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Fu' aft on thy banks hae we pu'd the wild gowan,
And twisted a ringlet beneath the hawthorn:
Ah! then each fond moment wi' pleasure was glowin;
Sweet days o' delight, which can never return!
Now ever, waes me! the tear fills mine ee,
And sair is my heart wi' the rigour o' pain
Nae prospect returning to gladden life's morning,
For green waves the willow o'er Captain O'Kaine.
the CHEVALIER'S LAMENT
to the same air
The small birds rejoice in the green leaves re-turning,
The murmuring streamlet runs clear through the vale;
The primroses blow in the dews of the morning,
And wild scatter'd cowslips bedeck the green dale.
But what can give pleasure, or what can seem fair.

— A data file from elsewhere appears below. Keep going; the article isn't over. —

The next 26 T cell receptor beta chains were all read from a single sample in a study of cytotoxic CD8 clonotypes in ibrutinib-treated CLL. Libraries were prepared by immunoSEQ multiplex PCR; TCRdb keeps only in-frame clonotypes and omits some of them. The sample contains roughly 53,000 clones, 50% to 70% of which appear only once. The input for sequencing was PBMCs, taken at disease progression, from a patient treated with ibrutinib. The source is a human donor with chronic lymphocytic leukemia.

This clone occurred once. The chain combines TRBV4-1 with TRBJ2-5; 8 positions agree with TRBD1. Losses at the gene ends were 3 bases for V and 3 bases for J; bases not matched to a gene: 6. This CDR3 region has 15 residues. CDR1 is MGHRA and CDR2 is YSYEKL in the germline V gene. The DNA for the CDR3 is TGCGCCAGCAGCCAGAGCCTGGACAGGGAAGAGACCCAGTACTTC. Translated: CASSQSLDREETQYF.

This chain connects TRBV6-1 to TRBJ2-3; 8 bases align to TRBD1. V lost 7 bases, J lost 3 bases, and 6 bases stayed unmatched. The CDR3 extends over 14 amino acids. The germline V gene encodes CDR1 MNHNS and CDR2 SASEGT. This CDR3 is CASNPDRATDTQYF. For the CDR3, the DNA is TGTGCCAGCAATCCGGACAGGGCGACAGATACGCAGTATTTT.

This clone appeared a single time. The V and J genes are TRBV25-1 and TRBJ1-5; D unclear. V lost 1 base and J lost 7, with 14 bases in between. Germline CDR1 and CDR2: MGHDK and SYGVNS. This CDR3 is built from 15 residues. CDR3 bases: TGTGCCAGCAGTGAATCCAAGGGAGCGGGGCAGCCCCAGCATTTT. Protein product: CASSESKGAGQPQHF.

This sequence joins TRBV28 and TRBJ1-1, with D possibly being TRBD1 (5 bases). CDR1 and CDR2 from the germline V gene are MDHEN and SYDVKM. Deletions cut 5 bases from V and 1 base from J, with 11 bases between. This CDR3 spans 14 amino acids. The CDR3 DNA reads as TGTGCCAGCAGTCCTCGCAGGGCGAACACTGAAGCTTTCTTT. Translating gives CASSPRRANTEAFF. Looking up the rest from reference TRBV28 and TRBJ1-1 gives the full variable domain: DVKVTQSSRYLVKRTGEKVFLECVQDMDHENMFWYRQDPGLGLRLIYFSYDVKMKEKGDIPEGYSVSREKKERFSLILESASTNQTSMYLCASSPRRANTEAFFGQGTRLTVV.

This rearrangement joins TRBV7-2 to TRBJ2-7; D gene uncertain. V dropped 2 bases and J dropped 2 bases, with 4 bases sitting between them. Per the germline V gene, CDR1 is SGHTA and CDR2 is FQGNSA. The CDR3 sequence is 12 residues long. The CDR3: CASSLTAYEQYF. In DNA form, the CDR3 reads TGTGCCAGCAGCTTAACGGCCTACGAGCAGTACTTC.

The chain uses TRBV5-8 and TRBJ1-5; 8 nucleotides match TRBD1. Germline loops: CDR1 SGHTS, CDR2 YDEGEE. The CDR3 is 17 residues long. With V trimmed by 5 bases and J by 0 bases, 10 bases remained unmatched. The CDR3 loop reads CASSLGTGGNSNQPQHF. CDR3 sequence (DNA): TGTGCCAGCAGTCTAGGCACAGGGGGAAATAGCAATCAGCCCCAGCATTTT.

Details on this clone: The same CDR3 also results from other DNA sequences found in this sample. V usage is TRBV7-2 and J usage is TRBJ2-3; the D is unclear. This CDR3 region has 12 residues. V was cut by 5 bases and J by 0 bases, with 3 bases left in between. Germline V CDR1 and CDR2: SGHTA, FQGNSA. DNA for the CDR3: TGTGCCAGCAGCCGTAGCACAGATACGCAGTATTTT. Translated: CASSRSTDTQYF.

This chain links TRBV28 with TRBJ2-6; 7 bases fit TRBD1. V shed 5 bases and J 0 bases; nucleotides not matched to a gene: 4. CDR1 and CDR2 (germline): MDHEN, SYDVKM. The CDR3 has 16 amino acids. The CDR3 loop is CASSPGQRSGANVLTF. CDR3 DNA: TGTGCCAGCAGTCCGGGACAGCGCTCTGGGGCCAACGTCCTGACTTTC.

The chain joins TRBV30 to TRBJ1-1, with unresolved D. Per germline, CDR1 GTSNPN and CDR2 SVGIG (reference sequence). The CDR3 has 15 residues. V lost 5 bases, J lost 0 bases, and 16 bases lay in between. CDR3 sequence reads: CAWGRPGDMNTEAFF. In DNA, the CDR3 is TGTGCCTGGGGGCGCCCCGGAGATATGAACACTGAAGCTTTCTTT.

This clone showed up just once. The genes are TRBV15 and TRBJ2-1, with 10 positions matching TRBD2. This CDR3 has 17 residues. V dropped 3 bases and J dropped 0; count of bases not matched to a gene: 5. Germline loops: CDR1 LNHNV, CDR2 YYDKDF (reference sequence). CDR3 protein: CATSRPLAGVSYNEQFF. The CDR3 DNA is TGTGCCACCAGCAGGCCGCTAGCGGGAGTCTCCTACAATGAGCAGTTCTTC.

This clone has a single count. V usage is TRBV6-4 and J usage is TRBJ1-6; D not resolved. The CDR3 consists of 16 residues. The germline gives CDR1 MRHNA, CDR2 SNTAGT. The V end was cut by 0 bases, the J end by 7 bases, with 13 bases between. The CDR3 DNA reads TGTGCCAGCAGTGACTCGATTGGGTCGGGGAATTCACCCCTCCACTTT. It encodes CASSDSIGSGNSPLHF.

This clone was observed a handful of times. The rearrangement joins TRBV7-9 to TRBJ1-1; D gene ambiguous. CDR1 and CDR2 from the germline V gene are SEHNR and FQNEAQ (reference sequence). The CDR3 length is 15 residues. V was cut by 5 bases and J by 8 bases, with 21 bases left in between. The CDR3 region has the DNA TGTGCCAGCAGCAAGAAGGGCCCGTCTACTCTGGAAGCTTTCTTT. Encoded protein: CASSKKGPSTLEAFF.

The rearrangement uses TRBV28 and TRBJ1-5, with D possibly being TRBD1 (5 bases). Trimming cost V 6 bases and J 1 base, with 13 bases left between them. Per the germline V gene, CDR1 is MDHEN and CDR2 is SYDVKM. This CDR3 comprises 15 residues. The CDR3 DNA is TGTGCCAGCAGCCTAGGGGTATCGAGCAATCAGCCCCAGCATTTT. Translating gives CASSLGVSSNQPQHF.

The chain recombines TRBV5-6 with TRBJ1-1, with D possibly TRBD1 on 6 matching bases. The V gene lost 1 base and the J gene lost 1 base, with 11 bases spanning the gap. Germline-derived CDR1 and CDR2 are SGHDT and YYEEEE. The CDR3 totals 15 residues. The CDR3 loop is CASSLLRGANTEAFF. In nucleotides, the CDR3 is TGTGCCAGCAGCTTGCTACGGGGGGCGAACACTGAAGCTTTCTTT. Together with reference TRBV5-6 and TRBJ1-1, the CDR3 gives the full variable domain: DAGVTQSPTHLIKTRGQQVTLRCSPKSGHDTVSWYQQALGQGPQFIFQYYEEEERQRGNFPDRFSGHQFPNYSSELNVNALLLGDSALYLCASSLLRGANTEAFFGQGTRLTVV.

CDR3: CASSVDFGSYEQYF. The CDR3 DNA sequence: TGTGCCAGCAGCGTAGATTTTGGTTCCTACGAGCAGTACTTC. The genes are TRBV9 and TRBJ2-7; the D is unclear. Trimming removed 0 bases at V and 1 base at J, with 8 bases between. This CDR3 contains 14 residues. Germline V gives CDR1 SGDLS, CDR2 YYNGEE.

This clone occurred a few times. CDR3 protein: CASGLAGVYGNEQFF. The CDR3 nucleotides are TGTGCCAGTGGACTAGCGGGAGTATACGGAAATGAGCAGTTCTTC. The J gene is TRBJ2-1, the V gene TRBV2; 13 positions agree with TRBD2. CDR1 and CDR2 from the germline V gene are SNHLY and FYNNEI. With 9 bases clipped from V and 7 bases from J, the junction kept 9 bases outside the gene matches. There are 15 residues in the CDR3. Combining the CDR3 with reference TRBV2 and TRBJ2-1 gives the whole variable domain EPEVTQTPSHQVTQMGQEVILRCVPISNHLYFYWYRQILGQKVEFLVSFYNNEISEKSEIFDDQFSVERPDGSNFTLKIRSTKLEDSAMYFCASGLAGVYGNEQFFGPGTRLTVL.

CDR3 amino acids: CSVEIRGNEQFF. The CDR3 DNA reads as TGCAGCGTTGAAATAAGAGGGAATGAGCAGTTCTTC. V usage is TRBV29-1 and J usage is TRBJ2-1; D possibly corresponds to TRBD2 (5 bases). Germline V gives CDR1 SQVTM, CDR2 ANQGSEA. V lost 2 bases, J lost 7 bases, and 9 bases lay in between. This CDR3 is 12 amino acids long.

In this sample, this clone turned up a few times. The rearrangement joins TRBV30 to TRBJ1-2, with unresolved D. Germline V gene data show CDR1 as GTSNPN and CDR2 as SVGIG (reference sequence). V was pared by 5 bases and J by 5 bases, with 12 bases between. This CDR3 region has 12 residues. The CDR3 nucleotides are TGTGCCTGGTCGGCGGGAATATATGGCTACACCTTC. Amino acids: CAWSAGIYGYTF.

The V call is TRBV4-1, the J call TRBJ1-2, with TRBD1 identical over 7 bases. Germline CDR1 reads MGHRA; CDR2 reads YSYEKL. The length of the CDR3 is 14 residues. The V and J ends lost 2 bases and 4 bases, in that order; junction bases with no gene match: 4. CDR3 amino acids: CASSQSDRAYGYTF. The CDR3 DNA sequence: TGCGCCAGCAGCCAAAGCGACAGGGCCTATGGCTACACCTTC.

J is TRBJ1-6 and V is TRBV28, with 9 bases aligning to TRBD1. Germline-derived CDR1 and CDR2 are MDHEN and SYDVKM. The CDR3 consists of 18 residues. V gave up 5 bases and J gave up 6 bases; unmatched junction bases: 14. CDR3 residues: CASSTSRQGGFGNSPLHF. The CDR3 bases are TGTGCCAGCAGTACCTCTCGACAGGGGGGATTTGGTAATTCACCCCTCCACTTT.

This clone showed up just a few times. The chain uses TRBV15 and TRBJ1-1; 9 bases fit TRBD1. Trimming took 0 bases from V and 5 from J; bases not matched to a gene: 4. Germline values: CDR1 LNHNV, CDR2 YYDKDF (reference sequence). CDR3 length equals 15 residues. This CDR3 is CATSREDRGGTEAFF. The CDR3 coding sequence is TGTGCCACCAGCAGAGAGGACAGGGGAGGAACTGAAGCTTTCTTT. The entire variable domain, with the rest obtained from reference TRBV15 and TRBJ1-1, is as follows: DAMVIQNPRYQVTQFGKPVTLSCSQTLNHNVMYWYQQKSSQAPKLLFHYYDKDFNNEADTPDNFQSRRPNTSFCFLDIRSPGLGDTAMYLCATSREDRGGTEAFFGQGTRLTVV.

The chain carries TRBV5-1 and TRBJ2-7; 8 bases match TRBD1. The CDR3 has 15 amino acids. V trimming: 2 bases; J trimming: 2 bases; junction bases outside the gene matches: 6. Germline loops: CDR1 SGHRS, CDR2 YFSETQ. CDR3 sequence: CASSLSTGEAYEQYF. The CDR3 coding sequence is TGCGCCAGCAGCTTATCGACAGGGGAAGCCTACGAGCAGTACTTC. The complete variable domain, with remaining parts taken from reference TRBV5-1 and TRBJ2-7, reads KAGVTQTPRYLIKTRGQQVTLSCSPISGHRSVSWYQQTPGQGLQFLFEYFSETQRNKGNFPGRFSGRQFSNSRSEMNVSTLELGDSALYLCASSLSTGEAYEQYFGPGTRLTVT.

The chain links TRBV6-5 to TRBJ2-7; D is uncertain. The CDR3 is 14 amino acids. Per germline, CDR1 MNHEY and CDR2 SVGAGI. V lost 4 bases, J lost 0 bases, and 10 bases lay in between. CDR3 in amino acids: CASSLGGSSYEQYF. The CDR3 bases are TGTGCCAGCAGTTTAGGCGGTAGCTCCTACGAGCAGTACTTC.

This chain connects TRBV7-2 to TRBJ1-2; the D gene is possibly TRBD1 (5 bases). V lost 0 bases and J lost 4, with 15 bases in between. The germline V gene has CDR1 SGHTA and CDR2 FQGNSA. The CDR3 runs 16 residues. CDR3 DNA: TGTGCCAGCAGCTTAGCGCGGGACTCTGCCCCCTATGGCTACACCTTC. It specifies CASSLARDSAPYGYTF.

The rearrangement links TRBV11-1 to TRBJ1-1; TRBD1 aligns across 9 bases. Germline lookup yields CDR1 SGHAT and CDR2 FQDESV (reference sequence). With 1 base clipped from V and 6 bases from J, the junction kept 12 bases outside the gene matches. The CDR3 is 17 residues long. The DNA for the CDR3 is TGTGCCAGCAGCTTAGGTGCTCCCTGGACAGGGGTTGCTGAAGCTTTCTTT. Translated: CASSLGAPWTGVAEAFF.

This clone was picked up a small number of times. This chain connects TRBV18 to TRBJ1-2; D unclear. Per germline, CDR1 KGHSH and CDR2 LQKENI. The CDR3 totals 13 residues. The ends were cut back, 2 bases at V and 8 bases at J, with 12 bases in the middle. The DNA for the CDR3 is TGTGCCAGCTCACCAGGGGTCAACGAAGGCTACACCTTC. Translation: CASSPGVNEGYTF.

When the ling'ring moments are number'd by care?
No birds sweetly singing, nor flow'rs gaily springing,
Can soothe the sad bosom of joyless despair.
The deed that I dar'd, could it merit their malice?
A king and a father to place on his throne.
His right are these hills, and his right are these valleys,
Where the wild beasts find shelter, but I can find none.
But 'tis not my suff'rings, thus wretched, forlorn,
My brave gallant friends, 'tis your ruin I mourn;
Your faith prov'd so loyal in hot bloody trial,
Alas! can I make it no better return?
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